Way back in the 1990's, I remember reading a story by Ursula K. LeGuin: The Ones Who Walk Away From Omelas
. It disturbed me greatly at that time. It was about this perfect country, Omelas, where there was no sorrow or disease, and everybody was happy. There was only one catch: Omelas was paying for this happiness through the misery of one child, kept locked in a cellar and treated cruelly perpetually. This was the pact that Omelas had made with the powers that be: the misery of one human being in exchange for the bliss of one country. Quite a bargain, if you think of it.
But there were people, when the truth became known, walked away from Omelas; because they could not make peace with the bargain. They were the hope of humanity. When I initially read the story, I proudly said to myself that I would be one of those. Now I hang my head in shame...
...because in reality, I do not walk away. I stay there and enjoy life.
The term "Middle East" brings to mind images of prosperous towns populated by beautiful people, enjoying the glittering night-life with wine and song, all powered by the petro-dollar. What the casual observer misses is the depths of misery just below the surface-the misery the novelist Benyamin has brutally portrayed in his award-winning Malayalam novel, "Aadujeevitham" (Goat Life).
The story is narrated in first person by Najeeb, your average lower middle-class Muslim youth from Kerala in India. He does not know anything of the Middle East, other than that the "Gulf" is an endless source of prosperity. Like many of his countrymen, he also yearns to work there, earn some quick money, pay off his debts, build a house and generally live a moderately good life. However, fate has something else in store for him: whisked away from the Riyadh airport in Saudi Arabia directly into the heart of the desert by his Arab sponsor, he is put to the job of tending goats.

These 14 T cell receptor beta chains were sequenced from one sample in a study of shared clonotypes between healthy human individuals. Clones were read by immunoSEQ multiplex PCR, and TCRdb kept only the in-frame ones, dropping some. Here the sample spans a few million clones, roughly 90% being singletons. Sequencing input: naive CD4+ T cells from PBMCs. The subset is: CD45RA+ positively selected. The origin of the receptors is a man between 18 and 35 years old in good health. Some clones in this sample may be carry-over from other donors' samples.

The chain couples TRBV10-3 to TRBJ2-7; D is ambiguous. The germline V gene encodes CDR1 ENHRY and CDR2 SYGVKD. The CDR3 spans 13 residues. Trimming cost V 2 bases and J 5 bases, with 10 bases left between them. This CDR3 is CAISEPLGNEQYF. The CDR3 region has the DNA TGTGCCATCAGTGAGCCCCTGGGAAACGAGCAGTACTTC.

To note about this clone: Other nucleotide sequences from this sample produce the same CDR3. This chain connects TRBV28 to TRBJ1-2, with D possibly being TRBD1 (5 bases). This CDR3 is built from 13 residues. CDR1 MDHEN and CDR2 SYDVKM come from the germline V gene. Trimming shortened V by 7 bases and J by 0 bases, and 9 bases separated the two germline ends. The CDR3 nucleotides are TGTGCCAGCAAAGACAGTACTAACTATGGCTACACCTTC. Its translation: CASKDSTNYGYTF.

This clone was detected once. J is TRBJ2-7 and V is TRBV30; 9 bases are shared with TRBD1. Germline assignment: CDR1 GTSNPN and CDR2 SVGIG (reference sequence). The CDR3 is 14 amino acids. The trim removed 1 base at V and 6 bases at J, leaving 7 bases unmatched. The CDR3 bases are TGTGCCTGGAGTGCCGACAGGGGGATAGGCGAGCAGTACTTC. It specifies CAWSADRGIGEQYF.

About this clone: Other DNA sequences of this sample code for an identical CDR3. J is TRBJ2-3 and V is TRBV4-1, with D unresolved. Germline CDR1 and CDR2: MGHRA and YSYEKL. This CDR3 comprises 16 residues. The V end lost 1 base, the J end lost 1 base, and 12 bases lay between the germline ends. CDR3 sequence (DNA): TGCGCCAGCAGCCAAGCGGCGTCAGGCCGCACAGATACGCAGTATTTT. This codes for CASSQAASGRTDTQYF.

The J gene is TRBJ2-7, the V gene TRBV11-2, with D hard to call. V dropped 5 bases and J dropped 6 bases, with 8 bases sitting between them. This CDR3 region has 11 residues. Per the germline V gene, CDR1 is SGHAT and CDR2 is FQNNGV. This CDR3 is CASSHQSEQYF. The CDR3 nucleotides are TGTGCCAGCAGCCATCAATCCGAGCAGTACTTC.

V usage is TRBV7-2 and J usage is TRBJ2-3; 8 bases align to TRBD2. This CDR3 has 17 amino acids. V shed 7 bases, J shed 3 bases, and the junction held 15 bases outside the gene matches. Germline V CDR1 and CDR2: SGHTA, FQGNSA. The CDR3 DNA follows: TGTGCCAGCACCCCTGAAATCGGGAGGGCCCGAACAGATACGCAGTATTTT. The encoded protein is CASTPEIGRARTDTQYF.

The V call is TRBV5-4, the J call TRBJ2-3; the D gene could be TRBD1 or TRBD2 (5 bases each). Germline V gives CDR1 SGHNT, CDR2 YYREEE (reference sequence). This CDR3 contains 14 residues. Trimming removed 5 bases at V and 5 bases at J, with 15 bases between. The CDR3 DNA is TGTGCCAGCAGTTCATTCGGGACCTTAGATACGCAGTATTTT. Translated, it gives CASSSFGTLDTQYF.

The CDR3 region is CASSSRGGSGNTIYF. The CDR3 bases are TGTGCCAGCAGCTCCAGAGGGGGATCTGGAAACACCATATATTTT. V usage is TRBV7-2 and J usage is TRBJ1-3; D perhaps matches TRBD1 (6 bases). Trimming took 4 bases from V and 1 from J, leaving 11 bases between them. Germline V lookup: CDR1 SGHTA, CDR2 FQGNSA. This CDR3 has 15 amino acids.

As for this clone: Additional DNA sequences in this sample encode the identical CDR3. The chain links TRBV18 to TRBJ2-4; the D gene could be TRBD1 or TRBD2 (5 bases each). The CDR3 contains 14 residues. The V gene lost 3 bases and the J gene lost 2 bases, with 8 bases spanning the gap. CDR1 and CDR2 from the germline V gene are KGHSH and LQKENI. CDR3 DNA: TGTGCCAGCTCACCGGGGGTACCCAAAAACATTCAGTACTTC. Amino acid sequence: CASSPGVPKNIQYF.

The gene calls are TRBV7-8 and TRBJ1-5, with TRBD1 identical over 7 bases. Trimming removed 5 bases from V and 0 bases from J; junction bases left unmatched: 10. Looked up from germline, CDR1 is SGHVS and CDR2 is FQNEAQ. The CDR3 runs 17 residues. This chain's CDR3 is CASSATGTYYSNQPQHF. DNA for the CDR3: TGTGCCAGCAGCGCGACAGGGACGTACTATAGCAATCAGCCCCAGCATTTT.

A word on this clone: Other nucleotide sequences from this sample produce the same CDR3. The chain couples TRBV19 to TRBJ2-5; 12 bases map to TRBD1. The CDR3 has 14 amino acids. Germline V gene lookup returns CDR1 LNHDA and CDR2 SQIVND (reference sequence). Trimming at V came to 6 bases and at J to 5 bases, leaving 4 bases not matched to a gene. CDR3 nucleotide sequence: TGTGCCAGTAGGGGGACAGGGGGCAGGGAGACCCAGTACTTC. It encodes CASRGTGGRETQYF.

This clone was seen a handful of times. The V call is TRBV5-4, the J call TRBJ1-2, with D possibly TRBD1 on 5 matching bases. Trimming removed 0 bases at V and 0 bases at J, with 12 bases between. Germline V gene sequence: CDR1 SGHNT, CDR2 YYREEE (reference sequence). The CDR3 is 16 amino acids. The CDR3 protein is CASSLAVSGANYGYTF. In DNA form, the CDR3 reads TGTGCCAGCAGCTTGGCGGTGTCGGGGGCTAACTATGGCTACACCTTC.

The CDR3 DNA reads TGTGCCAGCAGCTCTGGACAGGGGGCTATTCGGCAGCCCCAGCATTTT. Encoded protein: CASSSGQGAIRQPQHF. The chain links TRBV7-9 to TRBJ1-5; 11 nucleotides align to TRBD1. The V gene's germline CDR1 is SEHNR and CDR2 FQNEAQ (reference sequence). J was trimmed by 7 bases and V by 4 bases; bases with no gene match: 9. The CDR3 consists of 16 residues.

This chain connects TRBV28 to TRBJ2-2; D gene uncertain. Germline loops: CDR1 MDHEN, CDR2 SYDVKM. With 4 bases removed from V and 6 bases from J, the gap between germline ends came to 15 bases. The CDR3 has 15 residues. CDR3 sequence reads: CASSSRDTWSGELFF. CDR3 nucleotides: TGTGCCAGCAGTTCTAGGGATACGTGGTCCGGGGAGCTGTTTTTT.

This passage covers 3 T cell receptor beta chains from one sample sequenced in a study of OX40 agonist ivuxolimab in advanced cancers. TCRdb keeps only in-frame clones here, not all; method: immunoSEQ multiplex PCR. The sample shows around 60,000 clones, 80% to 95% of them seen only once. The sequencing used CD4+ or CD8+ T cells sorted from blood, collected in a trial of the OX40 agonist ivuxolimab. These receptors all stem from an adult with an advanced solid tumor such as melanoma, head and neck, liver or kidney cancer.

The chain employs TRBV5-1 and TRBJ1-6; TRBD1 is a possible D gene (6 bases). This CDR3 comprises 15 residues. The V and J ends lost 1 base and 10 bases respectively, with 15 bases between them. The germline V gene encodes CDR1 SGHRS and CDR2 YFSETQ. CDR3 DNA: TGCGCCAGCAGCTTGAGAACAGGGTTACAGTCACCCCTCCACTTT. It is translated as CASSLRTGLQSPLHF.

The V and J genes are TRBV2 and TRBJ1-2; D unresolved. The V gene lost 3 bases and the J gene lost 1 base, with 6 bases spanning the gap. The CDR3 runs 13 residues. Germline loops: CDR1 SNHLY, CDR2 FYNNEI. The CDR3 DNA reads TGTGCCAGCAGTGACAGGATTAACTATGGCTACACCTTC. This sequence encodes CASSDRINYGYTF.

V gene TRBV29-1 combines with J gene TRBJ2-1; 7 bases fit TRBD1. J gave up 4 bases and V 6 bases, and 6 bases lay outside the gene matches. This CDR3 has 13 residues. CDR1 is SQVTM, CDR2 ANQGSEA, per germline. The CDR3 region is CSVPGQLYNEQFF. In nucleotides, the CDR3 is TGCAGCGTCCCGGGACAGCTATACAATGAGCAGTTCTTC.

This is not your pastoral idyll. Najeeb is forced to stay all time in the open desert, whether it is the blazing hot summer noon or the biting winter night. He is given only Kuboos
(Arabic bread) soaked in water to eat; water, and occasionally goat milk, to drink. He has only one set of clothes, which he is supposed to wear continuously. Baths are out of the question.
Najeeb tends goats, sheep and camels without rest throughout the day. Any small mistake results in horrendous beatings. He slowly realises this is going to be his life from now on-like the goats, castrated and penned in, till one day they make the final journey to the slaughterhouse. He forms a deep kinship with the goats; gives them the names of his acquaintances from home and talks to them regularly. He rejoices when they give birth and mourns when they die. Towards the end of the story, as his humanity is almost totally stripped away, he even sleeps with a she-goat.
Najeeb is a pious, God-fearing Muslim. True to the meaning of “Islam” (surrender) he surrenders to the will of Allah, the all-merciful. This, coupled with the fatalism that is the hallmark of most Indians, Najeeb is the perfect victim, the slave every owner would love to have. But it is also this unquestioning acceptance of his fate that allows Najeeb to survive his ordeal for three and a half years. Finally when he escapes, that too is orchestrated by others – even though, ironically, he is the only one who escapes.
The depths to which human beings can plunge is narrated without any sentimentality or righteousness, almost in the tone of a child which has met unfair treatment at the hands of its parents. The tortures the sponsors mete out to their “employees” are mentioned so matter-of-factly that we catch ourselves flinching. Benyamin tells the whole story in unembellished, first-person narrative; while it makes for rather simplistic writing at times, the voice of the protagonist flows through clearly. The writer is all but invisible, and that is the novel’s greatest strength.
This is a brutal book which does not pull any punches. But then, it should not. Thousands of the poor from India pay huge amounts for visas to the Gulf countries, to agencies who fleece them mercilessly; only to discover when they reach the Promised Land that they have sold themselves into virtual slavery. By then, it’s too late.
Benyamin does a great thing: even though he does not walk away from Omelas, he shines his light on the abused child, not allowing us to forget its presence there. Maybe, in the end, it’s better than just walking away-for the child too, may ultimately get the justice that’s its due.